A lot is offered these days in the way of entertainment: a plethora of films, television shows, podcasts and, of course, books. How are we to wade our way through the ocean of offerings to discover something really good?
Mike Parker answers this question on a daily basis for his 7 million followers as Entertainment Editor for Entertainment Examiner. I’m his blog guest today, so that means I made the cut. Whew! An honor! It turns out he liked terminably When Hummers Dream. Timely, too, because we found out today my new e-book has just slipped into the best-seller ranks for Amazon free e-books. (Yay!)
To thank Mike for the splendid, in-depth interview he conducted, and for placing me front and center today on his fantastic website today, I asked if I could interview him back. “Entertainment needs to entertain,” Mike proclaimed. And it’s a more complex statement than it might sound. “As a colleague of mine puts it, ‘we watch [and read] c___ so you don’t have to.’ That’s kind of crude, but it’s the raw truth.’” However he summarizes it, Mike actually has a lofty mission, as I discovered by digging a little deeper.
“Art has a purpose beyond what the artist feels,” Mike explained. “Art has a higher purpose, designed to reveal truth and beauty. It’s really to point people to God, whatever your concept of God may be. Good art invites you to the table of ideas; bad art prevents you from having a seat at the table of ideas. I’m kind of passionate about it.”
On this, we passionately agree. In fact, I’ve been describing my whole tour as a feast of ideas. What does such a virtual feast actually provide? It nurtures the soul, and that’s the core mission of my Milford-Haven Novels. On the surface, they really are pure entertainment. And this “surface” can’t be dismissed. It has to be fulfilled. That’s why it’s such an important part of my author-job to spin a tale whose characters provide jeopardy and tension, humor and connection, wistful dreaming and raw ambition, gentle persuasion and calculated manipulation. I’m committed to creating characters you love, and characters you love to hate, stories that inspire, and stories that keep you maddeningly on the edge of your seat. After all, if you don’t have fun when you open the pages of What the Heart Knows, nothing else really matters.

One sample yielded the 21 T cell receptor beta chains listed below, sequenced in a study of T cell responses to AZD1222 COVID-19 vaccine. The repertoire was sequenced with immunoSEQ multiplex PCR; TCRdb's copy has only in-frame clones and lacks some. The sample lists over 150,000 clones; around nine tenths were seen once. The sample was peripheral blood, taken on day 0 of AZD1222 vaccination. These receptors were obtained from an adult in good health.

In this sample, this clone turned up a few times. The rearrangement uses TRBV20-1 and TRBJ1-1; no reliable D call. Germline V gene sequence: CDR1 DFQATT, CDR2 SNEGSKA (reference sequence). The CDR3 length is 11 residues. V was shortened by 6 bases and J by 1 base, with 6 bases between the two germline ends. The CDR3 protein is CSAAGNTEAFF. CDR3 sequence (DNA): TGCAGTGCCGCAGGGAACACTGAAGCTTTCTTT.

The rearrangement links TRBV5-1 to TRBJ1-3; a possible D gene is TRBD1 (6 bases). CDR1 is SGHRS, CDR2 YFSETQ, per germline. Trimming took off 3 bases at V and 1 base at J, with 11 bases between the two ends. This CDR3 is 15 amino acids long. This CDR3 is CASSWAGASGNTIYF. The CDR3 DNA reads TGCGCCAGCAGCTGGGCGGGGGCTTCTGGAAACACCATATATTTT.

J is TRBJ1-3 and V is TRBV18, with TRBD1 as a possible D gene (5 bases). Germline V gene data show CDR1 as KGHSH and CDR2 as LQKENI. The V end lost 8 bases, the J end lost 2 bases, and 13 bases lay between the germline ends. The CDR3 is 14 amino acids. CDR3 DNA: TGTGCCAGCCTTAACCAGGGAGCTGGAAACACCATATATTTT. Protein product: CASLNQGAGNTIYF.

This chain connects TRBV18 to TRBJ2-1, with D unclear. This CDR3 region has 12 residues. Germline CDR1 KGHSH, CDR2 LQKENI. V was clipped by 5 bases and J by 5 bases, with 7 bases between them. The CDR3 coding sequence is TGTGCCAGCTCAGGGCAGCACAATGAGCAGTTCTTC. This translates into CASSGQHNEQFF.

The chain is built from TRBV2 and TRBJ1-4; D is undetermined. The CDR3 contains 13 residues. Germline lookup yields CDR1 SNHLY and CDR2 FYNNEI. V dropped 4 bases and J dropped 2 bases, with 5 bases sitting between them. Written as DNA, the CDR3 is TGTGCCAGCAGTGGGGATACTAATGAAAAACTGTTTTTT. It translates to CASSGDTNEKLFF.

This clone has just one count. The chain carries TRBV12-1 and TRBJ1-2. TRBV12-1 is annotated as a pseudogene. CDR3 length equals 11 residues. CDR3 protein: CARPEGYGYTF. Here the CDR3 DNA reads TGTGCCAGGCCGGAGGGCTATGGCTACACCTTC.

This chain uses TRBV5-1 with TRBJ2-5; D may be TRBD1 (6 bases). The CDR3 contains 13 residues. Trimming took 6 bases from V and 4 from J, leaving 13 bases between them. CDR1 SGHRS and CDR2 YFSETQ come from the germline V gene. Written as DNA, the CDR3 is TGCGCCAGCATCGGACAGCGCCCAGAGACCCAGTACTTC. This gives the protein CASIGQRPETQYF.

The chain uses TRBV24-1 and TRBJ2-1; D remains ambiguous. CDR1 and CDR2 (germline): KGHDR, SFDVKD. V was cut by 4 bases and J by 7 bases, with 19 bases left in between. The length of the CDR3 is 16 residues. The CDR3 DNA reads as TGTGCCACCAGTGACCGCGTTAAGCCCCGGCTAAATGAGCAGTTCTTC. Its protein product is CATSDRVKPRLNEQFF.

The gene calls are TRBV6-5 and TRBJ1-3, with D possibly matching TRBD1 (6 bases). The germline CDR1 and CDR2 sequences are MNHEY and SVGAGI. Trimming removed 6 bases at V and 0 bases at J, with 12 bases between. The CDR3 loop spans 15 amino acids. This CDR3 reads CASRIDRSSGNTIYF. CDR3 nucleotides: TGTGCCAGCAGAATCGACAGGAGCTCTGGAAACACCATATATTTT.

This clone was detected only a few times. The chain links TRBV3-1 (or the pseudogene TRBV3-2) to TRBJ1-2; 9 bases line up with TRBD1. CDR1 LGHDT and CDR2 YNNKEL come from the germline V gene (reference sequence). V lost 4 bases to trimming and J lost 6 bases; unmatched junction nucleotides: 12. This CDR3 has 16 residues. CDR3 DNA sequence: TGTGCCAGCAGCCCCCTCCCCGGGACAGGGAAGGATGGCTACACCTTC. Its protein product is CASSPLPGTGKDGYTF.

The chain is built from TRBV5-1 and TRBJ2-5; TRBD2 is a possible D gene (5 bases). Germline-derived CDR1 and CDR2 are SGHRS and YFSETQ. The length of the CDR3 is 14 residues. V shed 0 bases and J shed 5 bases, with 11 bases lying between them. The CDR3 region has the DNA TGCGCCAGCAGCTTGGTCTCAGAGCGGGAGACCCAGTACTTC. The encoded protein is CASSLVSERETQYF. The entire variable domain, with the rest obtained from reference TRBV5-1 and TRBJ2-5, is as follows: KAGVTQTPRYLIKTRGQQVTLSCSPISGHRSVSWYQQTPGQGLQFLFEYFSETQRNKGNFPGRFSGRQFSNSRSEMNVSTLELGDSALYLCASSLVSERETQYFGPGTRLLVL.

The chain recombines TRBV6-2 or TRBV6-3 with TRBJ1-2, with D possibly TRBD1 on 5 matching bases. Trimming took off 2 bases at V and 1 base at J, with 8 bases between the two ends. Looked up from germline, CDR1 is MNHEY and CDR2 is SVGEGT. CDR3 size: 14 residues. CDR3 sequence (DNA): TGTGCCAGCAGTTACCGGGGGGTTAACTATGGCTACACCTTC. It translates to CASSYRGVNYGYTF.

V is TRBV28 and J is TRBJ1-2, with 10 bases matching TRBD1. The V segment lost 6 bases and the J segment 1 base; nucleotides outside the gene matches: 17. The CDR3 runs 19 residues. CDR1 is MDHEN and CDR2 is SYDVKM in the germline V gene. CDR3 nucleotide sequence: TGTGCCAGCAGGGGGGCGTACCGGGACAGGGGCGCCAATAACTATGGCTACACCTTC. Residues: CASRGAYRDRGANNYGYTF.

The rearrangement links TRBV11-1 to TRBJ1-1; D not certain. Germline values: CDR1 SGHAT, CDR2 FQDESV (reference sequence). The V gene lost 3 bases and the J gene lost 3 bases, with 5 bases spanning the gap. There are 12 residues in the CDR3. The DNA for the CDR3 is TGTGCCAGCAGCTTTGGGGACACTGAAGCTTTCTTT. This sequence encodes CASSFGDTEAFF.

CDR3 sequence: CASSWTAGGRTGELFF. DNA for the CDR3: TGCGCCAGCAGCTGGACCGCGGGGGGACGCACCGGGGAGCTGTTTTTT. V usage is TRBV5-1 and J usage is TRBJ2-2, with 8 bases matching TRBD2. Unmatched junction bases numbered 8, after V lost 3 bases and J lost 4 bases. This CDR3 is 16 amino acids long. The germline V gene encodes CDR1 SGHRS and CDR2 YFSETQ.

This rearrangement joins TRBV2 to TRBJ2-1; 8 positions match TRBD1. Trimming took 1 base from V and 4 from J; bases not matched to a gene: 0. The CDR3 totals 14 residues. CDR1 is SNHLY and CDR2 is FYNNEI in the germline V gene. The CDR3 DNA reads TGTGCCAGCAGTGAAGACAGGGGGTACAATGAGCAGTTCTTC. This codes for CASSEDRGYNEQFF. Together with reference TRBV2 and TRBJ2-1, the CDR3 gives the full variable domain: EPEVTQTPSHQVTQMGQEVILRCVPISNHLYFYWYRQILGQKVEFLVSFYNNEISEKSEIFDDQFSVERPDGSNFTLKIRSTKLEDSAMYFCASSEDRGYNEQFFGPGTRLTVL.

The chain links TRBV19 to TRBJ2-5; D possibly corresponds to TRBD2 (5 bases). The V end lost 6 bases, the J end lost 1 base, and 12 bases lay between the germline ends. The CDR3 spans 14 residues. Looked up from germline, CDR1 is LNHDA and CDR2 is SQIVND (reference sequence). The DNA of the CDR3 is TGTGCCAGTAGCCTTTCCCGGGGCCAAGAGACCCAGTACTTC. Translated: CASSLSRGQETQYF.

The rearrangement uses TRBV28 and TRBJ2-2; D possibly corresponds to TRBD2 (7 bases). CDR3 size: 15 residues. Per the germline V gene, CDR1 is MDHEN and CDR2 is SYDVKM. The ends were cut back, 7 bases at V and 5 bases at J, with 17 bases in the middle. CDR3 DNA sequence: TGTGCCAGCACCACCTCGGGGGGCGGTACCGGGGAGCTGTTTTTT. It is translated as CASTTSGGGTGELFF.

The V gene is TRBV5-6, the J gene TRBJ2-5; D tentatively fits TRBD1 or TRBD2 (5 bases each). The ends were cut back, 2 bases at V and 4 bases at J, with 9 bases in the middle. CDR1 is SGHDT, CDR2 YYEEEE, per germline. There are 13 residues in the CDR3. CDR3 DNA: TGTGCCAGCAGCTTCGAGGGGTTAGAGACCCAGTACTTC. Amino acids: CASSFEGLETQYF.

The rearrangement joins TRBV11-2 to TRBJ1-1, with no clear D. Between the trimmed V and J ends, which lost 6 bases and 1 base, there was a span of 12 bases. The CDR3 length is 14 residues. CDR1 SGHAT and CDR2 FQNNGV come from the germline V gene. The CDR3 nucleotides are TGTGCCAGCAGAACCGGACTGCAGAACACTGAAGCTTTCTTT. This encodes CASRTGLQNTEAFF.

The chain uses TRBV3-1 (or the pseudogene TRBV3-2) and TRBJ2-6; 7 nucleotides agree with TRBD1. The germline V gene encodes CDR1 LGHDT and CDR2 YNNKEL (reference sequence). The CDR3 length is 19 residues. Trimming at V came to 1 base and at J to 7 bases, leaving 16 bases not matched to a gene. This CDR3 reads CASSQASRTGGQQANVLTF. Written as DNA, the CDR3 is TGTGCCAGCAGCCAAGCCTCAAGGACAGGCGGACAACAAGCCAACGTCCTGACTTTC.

And then, there’s the deeper level where we authors get to serve Mike’s feast of ideas, setting that table of his until it groans with the weight of sterling truths and golden insights, sumptuous synchronicities and delicious realizations that make the reader sigh with satisfaction.
One reason Mike knows all this is that he’s also an author himself, having penned a heroic fantasy adventure The Scavengers. Set in a post-apocalyptic future, it presents an alternate reality on the cusp of a new Renaissance. “It explores new people-groups, new governments, new religions,” Mike explains. Even so, “human nature persists no matter the situation.”
The theme in my novels is all about head versus heart, balancing the two, tuning in. Well, I think it’s human nature to use our heads to seek out good entertainment. And a great site like Mike’s can help. As we sit there watching or reading, our hearts thank us for that well-done film or for that good read. We need the solace, the perspective, the nurturing. That’s . . . what the heart knows.
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